I have just spent the best time of my life working at a children’s summer camp in America. Oh, it was the hardest job I’ll ever have, with working hours from 7am to 9pm and constantly having to be upbeat for the kids, but it was also the most rewarding.
I spent my summer at Camp Caribou, an all-boys camp on a private 200-acre peninsular, being the only camp on the lake, with a mile and a half of private lakefront, in Winslow, Maine. The camp is run by the Lermans, a four-generation family who all live and breathe for camp and the boys who go there. Joining the Lermans and other returning counsellors at the camp was an amazing feeling, they really made you feel like part of their family. If you’ve got some spare time, take a look at the camp’s video here.
“The days are long, but the weeks fly by.”
My day consisted of waking the kids up in my bunk, getting them ready for flagpole, where the American and camp’s flags were raised before breakfast. After a hearty breakfast, we would venture back to our cabins for clean-up. During the first session of the summer, myself and my two counsellors had thirteen 11-year-olds, who were pretty good at clean-up. During second session, however, we had nine 9-year-olds, who weren’t as keen to do it…
My second session bunk.
The bunk plaque I made for my boys.
After [the attempt at] cleaning up the bunk, there were instructionals. For five mornings a week, there were 3 instructional periods, this is where the children have one compulsory session at each sport/activity area a week, following a timetable. Instructionals were the time where we, as instructors of our specific area, would coach the children, improving technique, accuracy and consistency in my case with archery.
Coaching in instructionals.
A bit of competition can help!
Following on from instructionals, we all went to The Tree, which is where an instructor from each activity area would tell all the children what was happening in their area that afternoon during electives. Electives were effectively fun sessions that the children chose to sign up to attend. At archery, our popular electives included Flu-Flus (flying targets), BYOT (Bring Your Own Targets) and Beat the Pro. After meeting at The Tree, the whole camp had lunch together, followed by rest period, a time when the kids had some time to chill out and relax before the hectic time of electives. (I still think rest period was more for the counsellors than the kids!)
My archery colleagues.
We were health and safety conscious, don’t worry…
After electives were over and done with, we all went back to the flagpole for the lowering of the flags. Then… DINNER! Once we were all stuffed from an amazing meal, evening activities commenced. These varied every day, and ranged from visits to the local cinema, games and activities that weren’t normally on offer at camp, play dates and socials with the neighbouring girls’ camps, and lip sync battles and theatre productions.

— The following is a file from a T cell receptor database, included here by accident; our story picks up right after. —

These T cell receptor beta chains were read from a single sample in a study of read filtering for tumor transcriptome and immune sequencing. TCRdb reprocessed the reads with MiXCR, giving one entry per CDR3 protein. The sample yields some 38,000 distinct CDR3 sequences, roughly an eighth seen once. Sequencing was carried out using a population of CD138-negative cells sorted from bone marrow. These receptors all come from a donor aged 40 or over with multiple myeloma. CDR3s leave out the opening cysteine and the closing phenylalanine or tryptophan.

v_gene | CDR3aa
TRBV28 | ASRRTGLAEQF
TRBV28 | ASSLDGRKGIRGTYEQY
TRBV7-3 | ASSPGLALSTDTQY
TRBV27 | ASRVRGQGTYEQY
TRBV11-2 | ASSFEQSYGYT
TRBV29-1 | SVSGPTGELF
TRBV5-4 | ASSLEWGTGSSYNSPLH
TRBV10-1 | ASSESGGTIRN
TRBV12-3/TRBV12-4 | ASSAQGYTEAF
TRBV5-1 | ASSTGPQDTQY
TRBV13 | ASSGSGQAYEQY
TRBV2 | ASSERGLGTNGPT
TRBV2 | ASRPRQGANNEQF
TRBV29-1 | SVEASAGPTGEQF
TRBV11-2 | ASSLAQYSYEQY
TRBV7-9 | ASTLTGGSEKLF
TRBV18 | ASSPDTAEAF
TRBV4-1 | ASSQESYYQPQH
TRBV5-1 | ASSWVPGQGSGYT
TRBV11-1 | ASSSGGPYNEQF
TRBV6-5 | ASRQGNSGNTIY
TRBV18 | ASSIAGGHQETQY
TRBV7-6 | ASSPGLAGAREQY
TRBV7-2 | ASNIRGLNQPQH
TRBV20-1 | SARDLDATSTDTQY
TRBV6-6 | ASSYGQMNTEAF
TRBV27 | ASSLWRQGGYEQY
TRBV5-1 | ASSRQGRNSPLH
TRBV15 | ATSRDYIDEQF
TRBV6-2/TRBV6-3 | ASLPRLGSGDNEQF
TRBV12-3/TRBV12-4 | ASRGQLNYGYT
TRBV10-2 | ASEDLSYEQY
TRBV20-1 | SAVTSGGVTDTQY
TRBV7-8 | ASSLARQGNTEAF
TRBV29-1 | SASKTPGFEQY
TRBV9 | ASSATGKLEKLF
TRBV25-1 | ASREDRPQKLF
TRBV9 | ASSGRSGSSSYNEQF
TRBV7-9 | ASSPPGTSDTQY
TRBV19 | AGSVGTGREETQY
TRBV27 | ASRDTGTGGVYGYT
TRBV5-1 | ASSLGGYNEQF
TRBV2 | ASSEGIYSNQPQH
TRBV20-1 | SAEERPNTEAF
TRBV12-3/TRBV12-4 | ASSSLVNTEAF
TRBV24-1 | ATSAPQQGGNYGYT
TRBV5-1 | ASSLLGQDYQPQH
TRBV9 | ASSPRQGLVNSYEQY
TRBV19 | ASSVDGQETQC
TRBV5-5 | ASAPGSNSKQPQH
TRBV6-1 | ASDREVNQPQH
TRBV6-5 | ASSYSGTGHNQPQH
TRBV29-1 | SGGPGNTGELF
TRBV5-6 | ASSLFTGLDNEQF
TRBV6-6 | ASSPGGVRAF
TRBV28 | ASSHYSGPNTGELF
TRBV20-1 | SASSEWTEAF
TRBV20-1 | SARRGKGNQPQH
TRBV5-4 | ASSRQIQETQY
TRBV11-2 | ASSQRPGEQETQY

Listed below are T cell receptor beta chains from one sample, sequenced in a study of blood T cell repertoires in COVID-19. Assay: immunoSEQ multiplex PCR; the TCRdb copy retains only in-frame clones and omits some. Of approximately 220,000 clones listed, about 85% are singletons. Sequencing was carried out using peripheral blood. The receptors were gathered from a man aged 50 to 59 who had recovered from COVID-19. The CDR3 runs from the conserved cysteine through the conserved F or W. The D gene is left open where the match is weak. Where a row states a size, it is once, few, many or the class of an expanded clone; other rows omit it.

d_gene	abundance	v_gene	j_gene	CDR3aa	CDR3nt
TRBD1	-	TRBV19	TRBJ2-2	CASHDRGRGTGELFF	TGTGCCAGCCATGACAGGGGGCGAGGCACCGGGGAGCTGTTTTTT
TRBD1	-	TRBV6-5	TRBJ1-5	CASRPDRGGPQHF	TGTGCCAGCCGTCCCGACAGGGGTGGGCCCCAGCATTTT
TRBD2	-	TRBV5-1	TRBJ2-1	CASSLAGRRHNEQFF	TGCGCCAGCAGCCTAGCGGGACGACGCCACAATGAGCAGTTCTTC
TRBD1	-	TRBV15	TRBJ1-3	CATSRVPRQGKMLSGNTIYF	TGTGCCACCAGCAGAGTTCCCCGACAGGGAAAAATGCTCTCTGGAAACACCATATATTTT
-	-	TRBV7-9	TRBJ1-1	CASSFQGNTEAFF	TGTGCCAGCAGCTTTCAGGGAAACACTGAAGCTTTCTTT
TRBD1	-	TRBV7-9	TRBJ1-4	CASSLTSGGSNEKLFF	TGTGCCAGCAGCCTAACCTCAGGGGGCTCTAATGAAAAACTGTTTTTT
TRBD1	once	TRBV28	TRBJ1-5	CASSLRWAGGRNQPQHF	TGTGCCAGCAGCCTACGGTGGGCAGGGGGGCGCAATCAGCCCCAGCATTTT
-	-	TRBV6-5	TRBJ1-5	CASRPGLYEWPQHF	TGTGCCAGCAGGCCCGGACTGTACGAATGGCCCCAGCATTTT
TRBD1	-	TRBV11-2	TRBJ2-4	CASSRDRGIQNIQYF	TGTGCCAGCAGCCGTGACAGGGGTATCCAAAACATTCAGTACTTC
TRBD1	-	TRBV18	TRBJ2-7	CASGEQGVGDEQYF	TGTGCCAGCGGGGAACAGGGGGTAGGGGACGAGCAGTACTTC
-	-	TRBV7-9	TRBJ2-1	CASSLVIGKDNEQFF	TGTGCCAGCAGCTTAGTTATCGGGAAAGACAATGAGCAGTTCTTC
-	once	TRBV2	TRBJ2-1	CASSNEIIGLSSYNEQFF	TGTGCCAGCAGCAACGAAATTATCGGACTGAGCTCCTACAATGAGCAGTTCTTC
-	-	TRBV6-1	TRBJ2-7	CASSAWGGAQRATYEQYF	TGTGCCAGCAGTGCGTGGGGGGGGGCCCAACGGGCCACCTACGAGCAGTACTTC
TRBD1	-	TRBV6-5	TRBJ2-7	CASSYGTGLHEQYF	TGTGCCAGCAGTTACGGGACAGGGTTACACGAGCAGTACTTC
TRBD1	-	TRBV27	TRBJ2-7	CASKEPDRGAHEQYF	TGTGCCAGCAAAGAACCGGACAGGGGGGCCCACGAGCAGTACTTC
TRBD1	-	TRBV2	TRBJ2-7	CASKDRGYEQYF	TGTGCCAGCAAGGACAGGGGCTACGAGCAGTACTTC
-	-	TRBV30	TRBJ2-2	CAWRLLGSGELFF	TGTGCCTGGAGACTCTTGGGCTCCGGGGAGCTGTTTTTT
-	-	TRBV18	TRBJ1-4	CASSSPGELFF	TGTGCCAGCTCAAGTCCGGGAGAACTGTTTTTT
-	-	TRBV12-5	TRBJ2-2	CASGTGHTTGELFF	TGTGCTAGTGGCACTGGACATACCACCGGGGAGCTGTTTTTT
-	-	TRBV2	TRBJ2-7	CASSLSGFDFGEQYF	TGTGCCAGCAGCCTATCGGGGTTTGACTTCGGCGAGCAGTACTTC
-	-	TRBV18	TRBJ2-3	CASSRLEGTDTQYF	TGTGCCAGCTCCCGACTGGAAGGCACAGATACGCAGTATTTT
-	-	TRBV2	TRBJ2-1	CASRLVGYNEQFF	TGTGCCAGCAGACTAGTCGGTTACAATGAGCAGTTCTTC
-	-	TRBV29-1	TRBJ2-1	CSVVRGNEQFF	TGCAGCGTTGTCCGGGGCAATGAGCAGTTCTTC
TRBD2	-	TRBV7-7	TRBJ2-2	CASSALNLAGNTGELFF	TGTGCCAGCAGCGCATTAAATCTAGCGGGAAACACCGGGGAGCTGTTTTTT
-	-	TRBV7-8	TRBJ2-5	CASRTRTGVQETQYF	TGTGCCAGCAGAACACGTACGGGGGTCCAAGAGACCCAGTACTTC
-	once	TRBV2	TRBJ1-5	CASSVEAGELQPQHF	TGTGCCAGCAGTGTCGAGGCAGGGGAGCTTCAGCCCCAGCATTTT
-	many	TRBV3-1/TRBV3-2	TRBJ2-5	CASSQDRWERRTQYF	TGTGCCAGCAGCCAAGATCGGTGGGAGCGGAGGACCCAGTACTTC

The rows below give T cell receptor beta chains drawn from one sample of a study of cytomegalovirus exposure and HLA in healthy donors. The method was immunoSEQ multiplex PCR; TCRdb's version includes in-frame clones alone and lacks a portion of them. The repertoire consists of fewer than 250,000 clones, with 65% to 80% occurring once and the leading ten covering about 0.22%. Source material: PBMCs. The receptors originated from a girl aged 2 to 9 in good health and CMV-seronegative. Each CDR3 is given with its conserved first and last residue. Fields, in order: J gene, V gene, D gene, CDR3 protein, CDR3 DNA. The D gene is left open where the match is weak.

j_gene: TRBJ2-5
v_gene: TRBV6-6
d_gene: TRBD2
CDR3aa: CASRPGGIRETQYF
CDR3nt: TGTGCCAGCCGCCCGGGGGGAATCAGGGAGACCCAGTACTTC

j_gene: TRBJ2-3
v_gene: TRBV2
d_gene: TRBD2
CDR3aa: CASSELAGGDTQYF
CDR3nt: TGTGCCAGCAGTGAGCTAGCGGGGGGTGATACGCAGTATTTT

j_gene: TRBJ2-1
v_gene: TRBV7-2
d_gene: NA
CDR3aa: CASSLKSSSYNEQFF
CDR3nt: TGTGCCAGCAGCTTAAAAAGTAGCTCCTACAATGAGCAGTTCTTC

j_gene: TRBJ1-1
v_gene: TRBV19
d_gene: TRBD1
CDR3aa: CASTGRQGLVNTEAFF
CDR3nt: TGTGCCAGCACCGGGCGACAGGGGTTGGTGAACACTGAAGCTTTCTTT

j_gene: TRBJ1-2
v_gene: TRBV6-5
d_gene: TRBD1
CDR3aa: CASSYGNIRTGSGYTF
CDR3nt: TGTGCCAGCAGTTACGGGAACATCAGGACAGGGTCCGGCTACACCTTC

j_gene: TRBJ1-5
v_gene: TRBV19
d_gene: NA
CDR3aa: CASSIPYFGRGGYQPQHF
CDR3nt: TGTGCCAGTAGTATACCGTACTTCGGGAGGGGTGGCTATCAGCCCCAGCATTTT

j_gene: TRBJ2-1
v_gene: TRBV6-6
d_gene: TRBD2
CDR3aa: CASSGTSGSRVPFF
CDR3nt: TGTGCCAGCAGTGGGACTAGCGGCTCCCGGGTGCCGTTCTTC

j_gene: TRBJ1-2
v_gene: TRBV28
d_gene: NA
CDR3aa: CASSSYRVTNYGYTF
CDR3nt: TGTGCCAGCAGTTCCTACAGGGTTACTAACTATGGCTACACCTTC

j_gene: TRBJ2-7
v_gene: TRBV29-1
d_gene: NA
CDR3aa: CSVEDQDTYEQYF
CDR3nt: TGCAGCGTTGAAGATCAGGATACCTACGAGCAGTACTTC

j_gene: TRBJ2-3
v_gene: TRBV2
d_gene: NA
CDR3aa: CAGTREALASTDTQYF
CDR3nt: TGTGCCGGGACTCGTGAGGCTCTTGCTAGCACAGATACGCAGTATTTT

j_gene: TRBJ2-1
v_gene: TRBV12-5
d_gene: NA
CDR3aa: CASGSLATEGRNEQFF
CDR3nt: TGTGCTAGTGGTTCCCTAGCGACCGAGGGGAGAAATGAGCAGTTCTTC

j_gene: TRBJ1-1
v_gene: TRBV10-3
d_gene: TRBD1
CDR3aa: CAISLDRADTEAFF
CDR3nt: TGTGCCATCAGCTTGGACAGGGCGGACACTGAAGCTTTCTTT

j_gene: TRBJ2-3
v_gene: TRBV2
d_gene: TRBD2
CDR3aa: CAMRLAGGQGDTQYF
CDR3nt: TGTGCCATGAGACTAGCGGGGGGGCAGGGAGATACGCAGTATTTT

Lip Sync Battles
A Midsummer Night’s Dream
Time Warp Craziness
On the two days of the week where there weren’t any instructionals – the days where half of the camp’s staff had a day off – several trips and other activities were run. These included trips to the beach, adventures to water parks and a carnival on camp to name but a few.
“The best thing about memories is making them.”
One of the camp’s major events is Colour War. This is a two-day event where each camper and staff member are divided up and each assigned to either the grey or blue team, a family which they would be a part of forever – I was made a member of the grey team. Across the 2 days, there were numerous competitions, including all the sports and activity areas, and non-sporting competitions for those who sport wasn’t their forté, with chess, cup-stacking and checkers being a few very popular of the events. During Colour War, I spent most my time in the wood shop, helping to make the grey team’s plaque – staying there and working into the early hours of the morning on both days. Colour War was an amazing experience, and one that the campers wait year-round for and truly embrace.
The Break of Colour War
Chess is a real man’s sport!
Grey Team’s Plaque
Once these amazing activities, events and trips are complete, it’s time for bed. This was probably the easiest part of the day, as all the kids [and counsellors] were shattered from the non-stop fun that was had all day long.
“It’s cool to be kind at Camp Caribou.”
Camp Caribou is truly a place where dreams are made a reality. Camp Caribou instils many qualities into its campers that make them better people; kindness, spirit, friendship, sportsmanship, fun, tradition and leadership. Each and every person who drives down that mile-long road into camp becomes a member of the Caribou family, a family I am proud to say I am a member of.
“Other things may change us, but we start and end with the family.”